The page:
The most fascinating question advanced by Honey Boy, a rough gem of a film written by and starring Shia LaBeouf, doesn’t have to do with any LaBeoufian dad-demons. This might seem strange for a movie that, on paper, boasts the built-in allure of exposing the troubled past of one of Hollywood’s finest bad boys and longest-standing wild cards. But in practice, the film—which LaBeouf based on his real-life relationship with his dad—unfolds as a rather straightforward father-son drama, complicated by addiction and pride and violence and, of course, competitive virility. Yet concealed beneath the film’s more familiar beats is a less obvious question, posed not by a son to his father but by an artist to himself: How can heartache fuel creativity?
Expertly directed by Alma Har’el, Honey Boy is, more than anything else, a painstakingly sincere therapeutic exercise. The film intercuts between two distinct periods: 1995, at the beginning of a child actor’s career, and 2005, when that same actor has grown into a stormy alcoholic. This LaBeouf proxy is named Otis, played as a 12-year-old by the fantastic Noah Jupe (of A Quiet Place) and as an adolescent by Lucas Hedges. LaBeouf, costumed in absurd hippy clothing and never-ending sideburns, embodies Otis’s motormouth dad James, a recovering addict and ex-clown who, in the 1995 segments, lives with Otis in a rundown motel. The 2005 scenes take place mostly in rehab, where Otis has been placed after a drunken accident, and his reflective time in the facility provides a useful, if standard cinematic framework.
Both the 1995 and 2005 segments open with Otis on a film set—as a kid, he’s having a pie thrown in his face; as an adolescent, he’s being blown up in an action film. In both scenes, Otis is propelled through the air, out of control and flailing—until the fictional shot ends and he’s lowered to the ground by a cable line, brushes himself off, and returns to position for another take. This, the film seems to say, is an actor’s work life: rote, controlled, secure. No matter how many times Otis is exploded or humiliated, he’ll always be guided back to his mark.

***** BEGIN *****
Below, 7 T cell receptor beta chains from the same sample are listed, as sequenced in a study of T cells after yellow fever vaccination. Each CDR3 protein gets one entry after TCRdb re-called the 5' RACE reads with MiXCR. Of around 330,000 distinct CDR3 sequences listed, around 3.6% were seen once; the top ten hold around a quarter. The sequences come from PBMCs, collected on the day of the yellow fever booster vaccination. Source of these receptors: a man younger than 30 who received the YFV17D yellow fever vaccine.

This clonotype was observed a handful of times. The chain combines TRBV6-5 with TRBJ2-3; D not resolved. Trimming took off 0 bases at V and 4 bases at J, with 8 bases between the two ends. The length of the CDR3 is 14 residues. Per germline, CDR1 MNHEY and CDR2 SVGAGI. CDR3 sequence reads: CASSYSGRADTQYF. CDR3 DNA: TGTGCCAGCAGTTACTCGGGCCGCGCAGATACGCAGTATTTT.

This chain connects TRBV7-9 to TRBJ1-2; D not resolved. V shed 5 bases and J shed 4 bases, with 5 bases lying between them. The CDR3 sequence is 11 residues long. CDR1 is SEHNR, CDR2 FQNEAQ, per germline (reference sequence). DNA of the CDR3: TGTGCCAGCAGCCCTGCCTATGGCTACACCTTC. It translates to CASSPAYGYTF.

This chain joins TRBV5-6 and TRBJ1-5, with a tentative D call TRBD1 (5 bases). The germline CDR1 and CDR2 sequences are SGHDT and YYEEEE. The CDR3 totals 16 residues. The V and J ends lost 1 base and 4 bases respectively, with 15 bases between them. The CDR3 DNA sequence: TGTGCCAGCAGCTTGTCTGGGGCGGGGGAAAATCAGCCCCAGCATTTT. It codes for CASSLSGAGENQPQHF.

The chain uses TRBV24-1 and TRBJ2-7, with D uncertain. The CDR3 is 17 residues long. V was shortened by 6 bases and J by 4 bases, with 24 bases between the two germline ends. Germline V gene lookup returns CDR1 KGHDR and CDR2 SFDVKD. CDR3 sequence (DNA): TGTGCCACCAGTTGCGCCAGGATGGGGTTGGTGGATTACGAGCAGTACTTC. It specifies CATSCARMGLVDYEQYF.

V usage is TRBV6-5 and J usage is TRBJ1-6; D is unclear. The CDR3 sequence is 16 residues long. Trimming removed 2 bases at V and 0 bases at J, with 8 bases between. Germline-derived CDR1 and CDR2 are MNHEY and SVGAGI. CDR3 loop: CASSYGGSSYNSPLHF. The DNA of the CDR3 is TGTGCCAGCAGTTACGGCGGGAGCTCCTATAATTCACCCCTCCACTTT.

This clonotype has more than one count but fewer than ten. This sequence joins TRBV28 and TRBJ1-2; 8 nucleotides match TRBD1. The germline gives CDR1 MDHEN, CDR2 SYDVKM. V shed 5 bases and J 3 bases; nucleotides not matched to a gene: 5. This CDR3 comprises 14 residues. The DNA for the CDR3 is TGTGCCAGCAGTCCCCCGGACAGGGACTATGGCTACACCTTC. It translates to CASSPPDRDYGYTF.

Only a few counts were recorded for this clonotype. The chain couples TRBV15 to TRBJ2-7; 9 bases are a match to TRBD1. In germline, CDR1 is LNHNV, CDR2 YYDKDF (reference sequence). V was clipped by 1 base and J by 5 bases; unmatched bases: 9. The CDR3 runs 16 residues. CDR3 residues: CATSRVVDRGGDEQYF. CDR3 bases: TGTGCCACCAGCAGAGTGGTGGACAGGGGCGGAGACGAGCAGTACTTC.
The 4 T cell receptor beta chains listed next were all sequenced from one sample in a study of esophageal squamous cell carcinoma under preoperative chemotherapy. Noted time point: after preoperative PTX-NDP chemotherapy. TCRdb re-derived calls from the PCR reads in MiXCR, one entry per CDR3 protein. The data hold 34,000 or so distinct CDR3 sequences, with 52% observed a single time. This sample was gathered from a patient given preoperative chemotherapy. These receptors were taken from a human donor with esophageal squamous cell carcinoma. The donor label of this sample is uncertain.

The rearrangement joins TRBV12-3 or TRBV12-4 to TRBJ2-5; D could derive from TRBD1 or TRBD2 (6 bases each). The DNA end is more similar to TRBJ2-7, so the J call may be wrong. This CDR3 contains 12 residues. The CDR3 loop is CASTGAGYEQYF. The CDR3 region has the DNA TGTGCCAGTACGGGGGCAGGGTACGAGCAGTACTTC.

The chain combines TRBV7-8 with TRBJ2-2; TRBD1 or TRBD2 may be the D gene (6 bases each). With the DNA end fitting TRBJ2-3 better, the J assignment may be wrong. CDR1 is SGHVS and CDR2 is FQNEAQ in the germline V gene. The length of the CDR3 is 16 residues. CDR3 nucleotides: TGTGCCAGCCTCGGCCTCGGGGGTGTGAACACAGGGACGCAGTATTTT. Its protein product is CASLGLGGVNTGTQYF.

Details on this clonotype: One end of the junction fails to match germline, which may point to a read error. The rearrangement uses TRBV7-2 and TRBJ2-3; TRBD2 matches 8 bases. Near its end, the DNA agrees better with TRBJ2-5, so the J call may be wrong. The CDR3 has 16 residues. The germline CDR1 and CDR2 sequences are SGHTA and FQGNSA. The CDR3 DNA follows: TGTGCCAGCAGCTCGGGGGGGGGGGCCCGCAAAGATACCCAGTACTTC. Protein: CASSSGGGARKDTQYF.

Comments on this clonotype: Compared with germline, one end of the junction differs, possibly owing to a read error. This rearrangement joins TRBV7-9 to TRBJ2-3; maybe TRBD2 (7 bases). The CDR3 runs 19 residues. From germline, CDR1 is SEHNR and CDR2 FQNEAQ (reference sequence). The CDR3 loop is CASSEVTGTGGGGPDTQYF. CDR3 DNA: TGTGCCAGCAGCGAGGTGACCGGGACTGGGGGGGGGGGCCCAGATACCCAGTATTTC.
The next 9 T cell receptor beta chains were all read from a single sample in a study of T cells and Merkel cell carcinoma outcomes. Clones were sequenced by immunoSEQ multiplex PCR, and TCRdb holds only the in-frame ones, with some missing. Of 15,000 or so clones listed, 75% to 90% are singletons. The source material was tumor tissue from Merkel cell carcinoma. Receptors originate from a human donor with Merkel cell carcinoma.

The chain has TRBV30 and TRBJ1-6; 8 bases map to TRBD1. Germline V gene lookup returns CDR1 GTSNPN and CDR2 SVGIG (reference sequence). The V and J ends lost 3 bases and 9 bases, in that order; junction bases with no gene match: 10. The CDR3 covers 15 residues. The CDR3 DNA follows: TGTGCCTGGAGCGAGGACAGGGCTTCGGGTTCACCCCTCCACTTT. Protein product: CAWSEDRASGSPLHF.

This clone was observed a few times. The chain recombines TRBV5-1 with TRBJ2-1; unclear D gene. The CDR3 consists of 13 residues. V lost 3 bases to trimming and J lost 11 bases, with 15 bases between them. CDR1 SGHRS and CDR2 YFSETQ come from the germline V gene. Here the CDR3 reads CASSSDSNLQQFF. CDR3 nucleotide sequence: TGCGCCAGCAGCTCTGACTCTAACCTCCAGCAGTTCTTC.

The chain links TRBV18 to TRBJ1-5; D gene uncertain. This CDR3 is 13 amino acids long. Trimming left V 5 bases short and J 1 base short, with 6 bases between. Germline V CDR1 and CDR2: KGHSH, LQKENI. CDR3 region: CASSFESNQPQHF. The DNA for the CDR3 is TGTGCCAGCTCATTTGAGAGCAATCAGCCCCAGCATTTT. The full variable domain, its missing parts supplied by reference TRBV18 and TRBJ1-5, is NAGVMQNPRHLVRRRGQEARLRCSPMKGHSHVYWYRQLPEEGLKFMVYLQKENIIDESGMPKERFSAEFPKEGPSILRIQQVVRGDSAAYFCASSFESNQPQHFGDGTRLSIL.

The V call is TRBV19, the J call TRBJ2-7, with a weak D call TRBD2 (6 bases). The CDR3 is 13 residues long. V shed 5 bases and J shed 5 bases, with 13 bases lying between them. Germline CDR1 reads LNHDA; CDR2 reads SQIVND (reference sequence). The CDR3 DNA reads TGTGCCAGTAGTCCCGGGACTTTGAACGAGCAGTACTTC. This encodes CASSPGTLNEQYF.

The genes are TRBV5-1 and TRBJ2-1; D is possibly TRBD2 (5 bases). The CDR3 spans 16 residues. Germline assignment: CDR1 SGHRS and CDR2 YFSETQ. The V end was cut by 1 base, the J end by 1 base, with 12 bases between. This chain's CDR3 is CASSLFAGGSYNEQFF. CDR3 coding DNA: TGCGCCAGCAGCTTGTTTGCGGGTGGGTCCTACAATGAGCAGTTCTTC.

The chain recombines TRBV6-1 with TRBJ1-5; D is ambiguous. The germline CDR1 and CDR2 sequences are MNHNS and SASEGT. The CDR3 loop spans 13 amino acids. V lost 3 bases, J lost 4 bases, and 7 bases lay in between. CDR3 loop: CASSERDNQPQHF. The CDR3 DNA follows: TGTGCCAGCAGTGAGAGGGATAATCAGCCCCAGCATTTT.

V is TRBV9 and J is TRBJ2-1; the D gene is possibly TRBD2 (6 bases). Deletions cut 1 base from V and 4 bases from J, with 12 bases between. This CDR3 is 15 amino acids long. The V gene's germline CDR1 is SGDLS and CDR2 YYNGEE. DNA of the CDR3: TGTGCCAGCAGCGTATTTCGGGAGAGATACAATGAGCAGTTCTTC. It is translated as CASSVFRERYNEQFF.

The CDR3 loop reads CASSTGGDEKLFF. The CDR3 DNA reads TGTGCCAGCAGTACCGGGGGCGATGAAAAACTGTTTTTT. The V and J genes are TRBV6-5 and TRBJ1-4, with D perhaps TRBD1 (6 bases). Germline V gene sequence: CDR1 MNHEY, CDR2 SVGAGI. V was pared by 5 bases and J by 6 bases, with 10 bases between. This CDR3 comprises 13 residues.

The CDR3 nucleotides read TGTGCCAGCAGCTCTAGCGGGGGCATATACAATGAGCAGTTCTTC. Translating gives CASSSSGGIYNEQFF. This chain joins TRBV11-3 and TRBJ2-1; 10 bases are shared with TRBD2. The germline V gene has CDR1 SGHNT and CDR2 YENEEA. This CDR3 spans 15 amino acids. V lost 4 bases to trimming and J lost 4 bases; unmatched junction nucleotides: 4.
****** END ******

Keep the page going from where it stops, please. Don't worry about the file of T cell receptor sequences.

Outside of set, Otis’s life is regulated. At home in 1995, James is a volatile presence, oscillating between the role of overbearing stage parent and appalling authority figure. In brighter moods, he’ll coach Otis at juggling, affectionately call him “honey boy,” and regurgitate stale stories of his heyday as a nonpareil rodeo clown whose claim to fame was a trick with a chicken. But Otis recognizes that James can turn in a moment. One mention of Otis’s mom—or especially his kindly mentor from the Big Brother program—and James is apt to turn back into a thrashing, insult-laden monster. Preternaturally even-tempered and mature, Otis knows better than to turn to his dad for warmth.
In rehab in 2005, an adolescent Otis seems to have developed in reverse. Here, he’s as wild as James, storming around therapy rooms in temper fits or sulking on the side during group activities. During these scenes, Otis is the one who can’t be trusted. When, at one point, a rehab counselor asks Otis whether the feelings he’s sharing are “sincere or mocking,” Otis replies, “both.” In an obvious piece of connective tissue, one of Otis’s chores in rehab is to care for chickens, cleaning out their coop and chasing after them just like he used to chase down his chicken-obsessed dad’s affection.
Throughout the film, lengthy conversational scenes are split up with lyrical sequences, and Har’el will often pause the action to zero in on small moments: a plant growing by the side of a highway, a snake gliding along the surface of the motel pool. On many occasions, the camera will spend time trailing Otis from behind, both during his boyhood in car junkyards and as a young adult exploring the woods outside his facility, serving to evoke a sense of inexhaustible searching and longing. Appropriately, Otis never finds exactly what he’s seeking; where a clunkier screenplay would fall into the trap of manufacturing a “breakthrough moment” in rehab or a teary catharsis with James, Honey Boy’s ending is murkier. .
Still, it’s impossible to watch Honey Boy as an enclosed work of art. In addition to 1995 and 2005, you may as well just add in 2019: the very fact of the movie’s making is, inescapably, another beat in its artist’s self-reckoning. When, at the Sundance premiere, Har’el and Jupe took the stage to answer questions after the screening, LaBeouf remained at first concealed in the audience, shielding himself from the spotlight before shyly mounting the stage to accept his applause.
An endlessly unpredictable creative mind, LaBeouf has become one of those actors whose renown is split into two distinct camps: the talent and the troubles. The cleverness of Honey Boy lies in its bridging of these two elements, its deft way of demonstrating that pain is not only injurious; it’s also propulsive. And in the best cases, the art that stems from it is immediate, expressive and euphoric.